The proper pat down procedure of a female offender is for a male or female correctional officer to stand behind and reach around her. (Docs. 96-5 at 17–18; 96-8 at 15–16; 96-9 at 10–11; 96-10 at 11–13, 25–26.) The thumb of each hand of the officer is folded in and the hand, thumb in, is placed between the offender’s breasts. (Docs. 96-5 at 17–18; 96-8 at 15–16; 96-9 at 10–11; 96-10 at 11–13, 25–26.) The officer’s hand then goes under the contour of the bra line, palm side down. (Docs. 96-5 at 17–18; 96-8 at 15–16; 96-9 at 10–11; 96-10 at 11–13, 25–26.) The back of the hand then goes across the top of the breast. (Docs. 96-5 at 17–18; 96-8 at 15–16; 96-9 at 10–11; 96-10 at 11–13, 25–26.) Officers should only use the backs of their hands, and the palm should never touch an offender’s breast. (Docs. 96-5 at 17–18; 96-8 at 15–16; 96-9 at 10–11; 96-10 at 11–13, 25–26.) If an offender is ever uncomfortable with any male correctional officer performing a pat down search, she may ask for a female correctional officer to perform the search instead. (Docs. 96-5 at 21; 96-10 at 23.)

Defendant Lombardi does not have any personal involvement in the day-to-day operations at WRDC and he had no direct responsibility to train or supervise Mesmer or Isgrig. (Doc. 96-7 ¶¶ 5–6.) Lombardi does not personally conduct training or develop training programs, classes, or policies. (Id.) He had no knowledge of improper pat down searches at WRDC by Isgrig or any other correctional officer. (Id at ¶¶ 4, 7.)

Plaintiff Victoria Whittington was incarcerated at WRDC from December 26, 2010 to March 24, 2013. (Doc. 94-3 at 9.) Defendant Isgrig fondled Whittington two times. (Id. at 19–20.) Also he performed pat down searches on her more often than other inmates. (Id.) Isgrig performed these searches in areas not visible to cameras or other officers. (Docs. 94-2 at 20; 100-1 at 6.) One fondling occurred in April 2011. (Doc. 94-3 at 29.) Whittington complained to Corrections Officer Ames and he informed Whittington that she could file a grievance. (Id. at 29–30.) Whittington did not file a grievance at that time. (Id. at 30.) MDOC investigator Runyan questioned Whittington regarding defendant Isgrig in June 2011. (Id. at 32.) Whittington and other offenders would pose sexually in their rooms when Isgrig came, in order to excite and cause him to become flustered, because they found his reactions funny. (Doc. 100-1 at 6.) Whittington did not seek medical or psychological treatment as a result of Isgrig’s assaults on her. (Doc. 94-8 at 7.) Whittington feels scared, humiliated, embarrassed, and violated due to the actions of Isgrig. (Id. at 6.) Whittington also experiences insomnia and a fear of all correctional officers. (Id.)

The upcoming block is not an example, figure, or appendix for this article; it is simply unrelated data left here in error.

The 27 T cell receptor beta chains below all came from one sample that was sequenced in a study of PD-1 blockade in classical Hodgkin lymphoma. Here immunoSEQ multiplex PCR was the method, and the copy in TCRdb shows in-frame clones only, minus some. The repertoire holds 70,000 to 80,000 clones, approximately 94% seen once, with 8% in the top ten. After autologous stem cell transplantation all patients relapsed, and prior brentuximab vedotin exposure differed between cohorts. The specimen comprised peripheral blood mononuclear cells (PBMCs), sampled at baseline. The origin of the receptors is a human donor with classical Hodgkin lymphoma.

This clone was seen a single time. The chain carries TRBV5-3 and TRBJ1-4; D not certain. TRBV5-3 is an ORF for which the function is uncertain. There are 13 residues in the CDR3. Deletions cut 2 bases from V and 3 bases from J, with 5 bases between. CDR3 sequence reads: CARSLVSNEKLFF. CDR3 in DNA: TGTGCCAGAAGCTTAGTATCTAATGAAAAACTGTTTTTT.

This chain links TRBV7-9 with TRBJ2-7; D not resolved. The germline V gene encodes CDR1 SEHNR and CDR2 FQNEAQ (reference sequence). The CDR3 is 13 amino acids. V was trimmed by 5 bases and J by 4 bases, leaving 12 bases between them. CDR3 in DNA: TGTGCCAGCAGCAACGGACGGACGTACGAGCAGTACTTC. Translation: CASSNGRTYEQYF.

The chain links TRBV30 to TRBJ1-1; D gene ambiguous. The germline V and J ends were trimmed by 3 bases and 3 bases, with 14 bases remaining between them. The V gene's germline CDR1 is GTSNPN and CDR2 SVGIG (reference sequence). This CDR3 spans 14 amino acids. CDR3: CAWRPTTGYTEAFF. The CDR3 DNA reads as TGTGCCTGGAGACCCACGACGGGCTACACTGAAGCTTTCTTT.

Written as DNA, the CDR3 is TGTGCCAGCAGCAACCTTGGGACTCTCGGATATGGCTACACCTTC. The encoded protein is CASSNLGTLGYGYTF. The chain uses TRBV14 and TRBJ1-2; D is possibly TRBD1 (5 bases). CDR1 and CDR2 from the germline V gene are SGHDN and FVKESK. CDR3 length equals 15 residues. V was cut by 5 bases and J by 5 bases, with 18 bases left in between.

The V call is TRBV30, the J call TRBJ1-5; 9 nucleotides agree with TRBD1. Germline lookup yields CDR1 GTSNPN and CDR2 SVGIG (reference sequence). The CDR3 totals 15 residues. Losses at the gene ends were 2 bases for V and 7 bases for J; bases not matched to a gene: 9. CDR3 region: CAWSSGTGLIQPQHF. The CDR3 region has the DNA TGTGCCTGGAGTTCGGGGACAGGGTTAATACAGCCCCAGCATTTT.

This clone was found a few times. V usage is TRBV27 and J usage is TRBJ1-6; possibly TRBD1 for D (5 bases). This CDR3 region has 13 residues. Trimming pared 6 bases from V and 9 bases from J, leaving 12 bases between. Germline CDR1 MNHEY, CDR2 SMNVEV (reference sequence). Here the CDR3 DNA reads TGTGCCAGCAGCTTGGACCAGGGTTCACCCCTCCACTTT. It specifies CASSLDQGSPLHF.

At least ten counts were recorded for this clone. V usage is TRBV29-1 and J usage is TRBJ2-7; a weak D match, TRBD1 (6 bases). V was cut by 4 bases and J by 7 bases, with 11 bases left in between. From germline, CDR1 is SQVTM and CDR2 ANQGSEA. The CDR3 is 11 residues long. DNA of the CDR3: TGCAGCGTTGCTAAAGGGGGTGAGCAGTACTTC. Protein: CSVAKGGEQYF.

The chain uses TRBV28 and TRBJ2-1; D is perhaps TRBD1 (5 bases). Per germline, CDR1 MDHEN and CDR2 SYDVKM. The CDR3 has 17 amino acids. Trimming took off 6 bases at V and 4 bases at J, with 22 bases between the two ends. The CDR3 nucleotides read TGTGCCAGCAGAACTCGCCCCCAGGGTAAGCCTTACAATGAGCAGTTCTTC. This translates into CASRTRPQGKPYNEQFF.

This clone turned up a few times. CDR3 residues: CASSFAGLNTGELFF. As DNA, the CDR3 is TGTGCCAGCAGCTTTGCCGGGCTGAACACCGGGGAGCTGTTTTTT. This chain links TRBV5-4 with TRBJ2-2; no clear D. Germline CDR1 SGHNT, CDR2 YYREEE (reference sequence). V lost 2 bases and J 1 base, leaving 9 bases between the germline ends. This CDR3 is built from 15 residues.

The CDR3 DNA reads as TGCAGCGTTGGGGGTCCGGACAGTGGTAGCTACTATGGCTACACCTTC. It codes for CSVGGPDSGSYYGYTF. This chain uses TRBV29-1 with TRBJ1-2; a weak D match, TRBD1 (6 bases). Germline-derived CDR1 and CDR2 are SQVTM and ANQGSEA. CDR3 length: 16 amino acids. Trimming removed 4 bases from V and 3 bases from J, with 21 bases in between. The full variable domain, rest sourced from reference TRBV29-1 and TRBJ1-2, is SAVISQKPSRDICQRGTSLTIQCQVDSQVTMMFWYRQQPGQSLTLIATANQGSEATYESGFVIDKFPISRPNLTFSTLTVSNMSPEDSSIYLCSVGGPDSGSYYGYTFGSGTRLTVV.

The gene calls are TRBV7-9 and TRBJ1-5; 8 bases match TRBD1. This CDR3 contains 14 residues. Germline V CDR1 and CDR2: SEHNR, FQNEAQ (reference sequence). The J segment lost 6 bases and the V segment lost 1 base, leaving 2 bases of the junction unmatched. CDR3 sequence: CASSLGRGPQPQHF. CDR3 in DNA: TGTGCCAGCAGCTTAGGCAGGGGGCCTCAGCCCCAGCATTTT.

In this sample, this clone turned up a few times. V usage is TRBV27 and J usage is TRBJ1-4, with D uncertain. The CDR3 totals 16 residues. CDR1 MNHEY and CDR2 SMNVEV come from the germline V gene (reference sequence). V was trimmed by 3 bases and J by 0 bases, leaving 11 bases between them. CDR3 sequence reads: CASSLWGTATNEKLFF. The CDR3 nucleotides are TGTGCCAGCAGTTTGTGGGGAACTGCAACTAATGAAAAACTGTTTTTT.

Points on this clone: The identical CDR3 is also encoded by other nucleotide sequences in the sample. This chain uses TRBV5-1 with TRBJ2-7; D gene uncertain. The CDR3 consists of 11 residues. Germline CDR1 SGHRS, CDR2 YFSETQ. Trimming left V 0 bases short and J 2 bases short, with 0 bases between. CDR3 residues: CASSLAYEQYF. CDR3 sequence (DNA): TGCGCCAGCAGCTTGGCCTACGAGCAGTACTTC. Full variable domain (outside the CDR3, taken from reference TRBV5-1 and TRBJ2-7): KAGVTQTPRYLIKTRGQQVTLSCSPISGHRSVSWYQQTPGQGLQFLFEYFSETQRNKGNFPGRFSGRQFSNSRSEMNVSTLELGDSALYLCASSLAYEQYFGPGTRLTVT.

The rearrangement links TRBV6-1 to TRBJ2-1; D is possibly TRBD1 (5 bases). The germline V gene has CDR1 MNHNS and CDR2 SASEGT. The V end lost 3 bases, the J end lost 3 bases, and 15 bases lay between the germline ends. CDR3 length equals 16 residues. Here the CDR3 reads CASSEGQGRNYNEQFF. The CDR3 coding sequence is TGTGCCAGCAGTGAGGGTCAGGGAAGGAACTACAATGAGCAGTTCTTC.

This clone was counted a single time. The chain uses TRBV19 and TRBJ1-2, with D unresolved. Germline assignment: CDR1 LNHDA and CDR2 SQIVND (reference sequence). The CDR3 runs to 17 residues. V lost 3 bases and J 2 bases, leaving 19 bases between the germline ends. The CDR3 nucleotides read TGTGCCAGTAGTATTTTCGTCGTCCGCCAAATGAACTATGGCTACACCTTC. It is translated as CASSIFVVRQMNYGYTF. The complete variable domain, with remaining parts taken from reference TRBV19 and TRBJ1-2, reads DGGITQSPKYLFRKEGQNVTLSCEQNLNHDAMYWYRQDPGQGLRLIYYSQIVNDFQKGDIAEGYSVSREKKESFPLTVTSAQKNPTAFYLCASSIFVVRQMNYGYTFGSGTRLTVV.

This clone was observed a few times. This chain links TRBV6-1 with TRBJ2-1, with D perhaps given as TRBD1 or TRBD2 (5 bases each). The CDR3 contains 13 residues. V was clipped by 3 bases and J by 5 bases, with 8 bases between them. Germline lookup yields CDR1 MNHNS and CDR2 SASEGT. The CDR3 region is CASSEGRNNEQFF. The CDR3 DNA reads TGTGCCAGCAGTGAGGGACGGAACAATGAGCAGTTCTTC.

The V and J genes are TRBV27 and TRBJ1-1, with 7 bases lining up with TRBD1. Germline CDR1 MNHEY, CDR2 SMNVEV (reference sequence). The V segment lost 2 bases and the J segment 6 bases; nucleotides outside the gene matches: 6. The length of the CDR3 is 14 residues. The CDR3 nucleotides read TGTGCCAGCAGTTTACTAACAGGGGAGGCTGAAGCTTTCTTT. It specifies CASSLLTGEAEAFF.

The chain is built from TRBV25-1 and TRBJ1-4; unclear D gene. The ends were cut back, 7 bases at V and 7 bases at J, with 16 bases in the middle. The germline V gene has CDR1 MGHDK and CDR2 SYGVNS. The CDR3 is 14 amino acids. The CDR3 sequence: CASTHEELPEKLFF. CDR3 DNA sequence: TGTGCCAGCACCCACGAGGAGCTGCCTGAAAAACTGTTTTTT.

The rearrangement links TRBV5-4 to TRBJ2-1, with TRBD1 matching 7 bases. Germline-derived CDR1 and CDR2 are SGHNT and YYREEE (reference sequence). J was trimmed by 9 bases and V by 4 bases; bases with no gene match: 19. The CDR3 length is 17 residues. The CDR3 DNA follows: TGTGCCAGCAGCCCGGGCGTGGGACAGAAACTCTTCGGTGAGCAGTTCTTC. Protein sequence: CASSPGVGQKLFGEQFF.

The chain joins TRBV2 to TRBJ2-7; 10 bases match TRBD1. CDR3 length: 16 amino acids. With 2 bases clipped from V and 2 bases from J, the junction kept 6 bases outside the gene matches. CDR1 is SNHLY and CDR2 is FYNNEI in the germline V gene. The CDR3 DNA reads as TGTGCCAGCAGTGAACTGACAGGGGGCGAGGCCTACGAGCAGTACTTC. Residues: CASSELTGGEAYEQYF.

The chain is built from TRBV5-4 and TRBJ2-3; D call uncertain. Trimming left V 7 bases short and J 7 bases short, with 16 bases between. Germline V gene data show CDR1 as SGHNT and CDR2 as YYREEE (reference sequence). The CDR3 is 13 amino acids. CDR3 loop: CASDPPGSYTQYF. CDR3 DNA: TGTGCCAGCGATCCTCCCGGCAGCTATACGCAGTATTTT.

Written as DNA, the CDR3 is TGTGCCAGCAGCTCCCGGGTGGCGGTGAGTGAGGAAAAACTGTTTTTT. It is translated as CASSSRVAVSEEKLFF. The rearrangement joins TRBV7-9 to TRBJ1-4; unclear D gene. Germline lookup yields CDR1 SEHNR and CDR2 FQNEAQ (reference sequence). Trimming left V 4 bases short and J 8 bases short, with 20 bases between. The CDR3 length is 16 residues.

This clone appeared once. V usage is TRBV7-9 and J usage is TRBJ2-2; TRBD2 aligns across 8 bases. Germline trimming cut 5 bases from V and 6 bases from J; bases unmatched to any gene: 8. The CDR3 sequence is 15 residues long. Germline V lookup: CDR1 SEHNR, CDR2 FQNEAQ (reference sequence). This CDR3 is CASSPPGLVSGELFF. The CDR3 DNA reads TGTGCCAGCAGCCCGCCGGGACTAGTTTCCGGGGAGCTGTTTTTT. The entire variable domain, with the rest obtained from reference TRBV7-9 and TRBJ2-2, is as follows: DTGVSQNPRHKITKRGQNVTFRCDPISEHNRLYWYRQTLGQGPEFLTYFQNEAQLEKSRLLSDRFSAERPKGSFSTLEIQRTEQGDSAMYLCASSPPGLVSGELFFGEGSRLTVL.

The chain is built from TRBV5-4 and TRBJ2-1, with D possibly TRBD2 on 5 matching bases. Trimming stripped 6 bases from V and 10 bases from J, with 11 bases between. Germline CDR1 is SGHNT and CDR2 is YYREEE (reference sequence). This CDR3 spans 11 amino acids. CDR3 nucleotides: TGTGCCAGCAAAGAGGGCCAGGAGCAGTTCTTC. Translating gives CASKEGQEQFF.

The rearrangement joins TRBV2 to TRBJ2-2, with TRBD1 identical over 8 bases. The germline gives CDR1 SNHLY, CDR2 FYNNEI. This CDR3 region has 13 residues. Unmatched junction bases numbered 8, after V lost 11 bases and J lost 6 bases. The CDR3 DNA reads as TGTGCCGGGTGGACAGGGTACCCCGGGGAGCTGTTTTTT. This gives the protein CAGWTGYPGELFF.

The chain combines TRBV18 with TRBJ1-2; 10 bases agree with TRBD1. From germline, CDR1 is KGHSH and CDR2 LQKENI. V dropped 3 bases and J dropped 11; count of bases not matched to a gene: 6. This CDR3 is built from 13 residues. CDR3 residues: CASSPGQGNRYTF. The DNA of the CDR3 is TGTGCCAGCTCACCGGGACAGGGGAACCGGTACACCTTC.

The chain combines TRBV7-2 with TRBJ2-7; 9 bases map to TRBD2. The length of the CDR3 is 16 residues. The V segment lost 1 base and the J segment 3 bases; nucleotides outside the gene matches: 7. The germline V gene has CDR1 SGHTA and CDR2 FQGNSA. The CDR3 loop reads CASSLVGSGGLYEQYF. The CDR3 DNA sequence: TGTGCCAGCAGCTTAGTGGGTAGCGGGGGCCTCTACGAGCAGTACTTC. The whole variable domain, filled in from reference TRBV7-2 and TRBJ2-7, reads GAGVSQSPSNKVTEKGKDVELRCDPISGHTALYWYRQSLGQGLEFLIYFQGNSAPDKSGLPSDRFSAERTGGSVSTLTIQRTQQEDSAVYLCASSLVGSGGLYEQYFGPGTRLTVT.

Plaintiff Maegen Bright was incarcerated at WRDC from some time in December 2010 to April 29, 2013, and again from April 22, 2014 to the present. (Doc. 94-4 at 7–8.) Bright was frisked by Isgrig between 25 and 50 times, and inappropriately two or three times. (Id. at 18.) During these inappropriate pat down searches Isgrig used his hands, palms up, and grabbed Bright’s breasts. (Id.) Bright complained to Corrections Officer Ames. (Doc. 94-7 at 5.) Bright also discussed the matter with MDOC Investigator Runyan. (Docs. 94-7 at 6; 100-1 at 11–12.) She never sought medical or psychological treatment as a result of Isgrig’s assaults on her. (Docs. 94-4 at 34; 94-7 at 7–8.) Bright felt shocked, angry, uncomfortable, embarrassed, and ashamed after Isgrig fondled her. (Docs. 94-4 at 34; 94-7 at 6–7.) Bright also feels anxiety whenever a corrections officer approaches her. (Doc. 94-7 at 6.)

Plaintiff Sondra Loness was incarcerated at WRDC from January 18, 2011 to July 28, 2011; from June 12, 2013 to August 6, 2014; and again from January 16, 2015 to the present. (Doc. 94-5 at 7–8.) Loness was frisked by Isgrig frequently and all of the searches were inappropriate. (Doc. 94-5 at 16–17, 19; 94-7 at 7.) Isgrig searched Loness in locations that could not be observed by other corrections officers. (Doc. 94-7 at 7.) Loness discussed the matter with MDOC Investigator Runyan. (Id.) Loness never sought treatment or psychological counseling as a result of these assaults, but did seek it due to trauma experienced during her childhood. (Doc. 94-6 at 8.) Loness is in constant emotional distress from the assaults by Isgrig. (Id.) Loness feels shame, humiliation, and anxiety as a result of these assaults. (Id.) She sometimes has panic attacks due to Isgrig’s fondling of her. (Id.)

On or about April 6, 2011, inmate L.B.[2] complained to a prison chaplain regarding an officer performing improper pat down searches, but she did not identify the officer by name. (Docs. 96-5 at 25; 96-8 at 22; 100-1 at 2.) L.B. stated that the officer stared at her breasts, buttocks, and genitals and then groped her breasts on April 6, 2011. (Doc. 100-1 at 2). Sometime between April 6 and 12, 2011, L.B. wrote a letter to the warden, defendant Angela Mesmer, complaining of lewd and inappropriate behavior by an unidentified corrections officer. (Id.) L.B. was immediately moved, at her request, to administrative segregation and was transferred to a different prison on April 19, 2011. (Docs. 96-5 at 32; 96-6 at 21–22; 96-8 at 121.) On April 7, 2011, an interoffice memorandum was sent by the prison chaplain to the deputy warden documenting L.B.’s complaint regarding an unidentified corrections officer. (Doc. 96-6 at 17–18.) On April 8, 2011, Mesmer ordered an investigation of the allegations of improper pat down searches. (Docs. 96-5 at 26, 30; 96-6 at 16.)